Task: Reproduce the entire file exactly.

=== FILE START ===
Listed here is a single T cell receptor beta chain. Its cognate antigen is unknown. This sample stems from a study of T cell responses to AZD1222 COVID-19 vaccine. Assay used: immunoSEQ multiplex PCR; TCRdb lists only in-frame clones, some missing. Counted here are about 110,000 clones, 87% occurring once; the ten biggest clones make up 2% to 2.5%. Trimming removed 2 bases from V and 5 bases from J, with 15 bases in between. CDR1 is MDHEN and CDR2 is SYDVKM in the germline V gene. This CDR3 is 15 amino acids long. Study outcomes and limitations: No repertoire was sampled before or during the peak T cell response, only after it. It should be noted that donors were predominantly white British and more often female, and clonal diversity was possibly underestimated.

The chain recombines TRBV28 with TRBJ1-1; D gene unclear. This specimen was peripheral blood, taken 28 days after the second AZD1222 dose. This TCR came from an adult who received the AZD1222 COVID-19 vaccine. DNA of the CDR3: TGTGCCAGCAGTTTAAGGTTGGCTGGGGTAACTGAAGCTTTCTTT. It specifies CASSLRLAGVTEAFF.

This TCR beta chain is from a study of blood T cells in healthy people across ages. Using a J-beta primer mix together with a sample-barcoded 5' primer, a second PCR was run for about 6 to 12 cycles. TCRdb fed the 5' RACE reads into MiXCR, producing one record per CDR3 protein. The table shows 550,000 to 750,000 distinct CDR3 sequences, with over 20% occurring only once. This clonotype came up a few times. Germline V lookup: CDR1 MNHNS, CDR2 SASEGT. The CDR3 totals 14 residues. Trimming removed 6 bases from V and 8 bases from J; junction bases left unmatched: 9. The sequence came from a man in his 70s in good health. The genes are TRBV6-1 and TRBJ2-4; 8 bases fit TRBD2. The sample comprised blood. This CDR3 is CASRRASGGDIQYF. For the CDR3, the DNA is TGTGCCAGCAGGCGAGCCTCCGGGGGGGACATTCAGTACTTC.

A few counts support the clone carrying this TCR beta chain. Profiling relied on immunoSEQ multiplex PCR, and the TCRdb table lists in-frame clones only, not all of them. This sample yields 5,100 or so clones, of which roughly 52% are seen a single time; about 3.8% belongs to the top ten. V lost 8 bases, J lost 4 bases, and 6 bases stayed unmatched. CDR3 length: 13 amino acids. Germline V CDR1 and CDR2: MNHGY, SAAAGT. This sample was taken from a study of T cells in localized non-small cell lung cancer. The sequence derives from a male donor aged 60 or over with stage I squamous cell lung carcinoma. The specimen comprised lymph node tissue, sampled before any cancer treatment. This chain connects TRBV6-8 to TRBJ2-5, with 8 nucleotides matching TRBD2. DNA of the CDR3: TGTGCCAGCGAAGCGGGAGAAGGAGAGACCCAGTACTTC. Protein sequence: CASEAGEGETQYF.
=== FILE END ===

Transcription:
Listed here is a single T cell receptor beta chain. Its cognate antigen is unknown. This sample stems from a study of T cell responses to AZD1222 COVID-19 vaccine. Assay used: immunoSEQ multiplex PCR; TCRdb lists only in-frame clones, some missing. Counted here are about 110,000 clones, 87% occurring once; the ten biggest clones make up 2% to 2.5%. Trimming removed 2 bases from V and 5 bases from J, with 15 bases in between. CDR1 is MDHEN and CDR2 is SYDVKM in the germline V gene. This CDR3 is 15 amino acids long. Study outcomes and limitations: No repertoire was sampled before or during the peak T cell response, only after it. It should be noted that donors were predominantly white British and more often female, and clonal diversity was possibly underestimated.

The chain recombines TRBV28 with TRBJ1-1; D gene unclear. This specimen was peripheral blood, taken 28 days after the second AZD1222 dose. This TCR came from an adult who received the AZD1222 COVID-19 vaccine. DNA of the CDR3: TGTGCCAGCAGTTTAAGGTTGGCTGGGGTAACTGAAGCTTTCTTT. It specifies CASSLRLAGVTEAFF.

This TCR beta chain is from a study of blood T cells in healthy people across ages. Using a J-beta primer mix together with a sample-barcoded 5' primer, a second PCR was run for about 6 to 12 cycles. TCRdb fed the 5' RACE reads into MiXCR, producing one record per CDR3 protein. The table shows 550,000 to 750,000 distinct CDR3 sequences, with over 20% occurring only once. This clonotype came up a few times. Germline V lookup: CDR1 MNHNS, CDR2 SASEGT. The CDR3 totals 14 residues. Trimming removed 6 bases from V and 8 bases from J; junction bases left unmatched: 9. The sequence came from a man in his 70s in good health. The genes are TRBV6-1 and TRBJ2-4; 8 bases fit TRBD2. The sample comprised blood. This CDR3 is CASRRASGGDIQYF. For the CDR3, the DNA is TGTGCCAGCAGGCGAGCCTCCGGGGGGGACATTCAGTACTTC.

A few counts support the clone carrying this TCR beta chain. Profiling relied on immunoSEQ multiplex PCR, and the TCRdb table lists in-frame clones only, not all of them. This sample yields 5,100 or so clones, of which roughly 52% are seen a single time; about 3.8% belongs to the top ten. V lost 8 bases, J lost 4 bases, and 6 bases stayed unmatched. CDR3 length: 13 amino acids. Germline V CDR1 and CDR2: MNHGY, SAAAGT. This sample was taken from a study of T cells in localized non-small cell lung cancer. The sequence derives from a male donor aged 60 or over with stage I squamous cell lung carcinoma. The specimen comprised lymph node tissue, sampled before any cancer treatment. This chain connects TRBV6-8 to TRBJ2-5, with 8 nucleotides matching TRBD2. DNA of the CDR3: TGTGCCAGCGAAGCGGGAGAAGGAGAGACCCAGTACTTC. Protein sequence: CASEAGEGETQYF.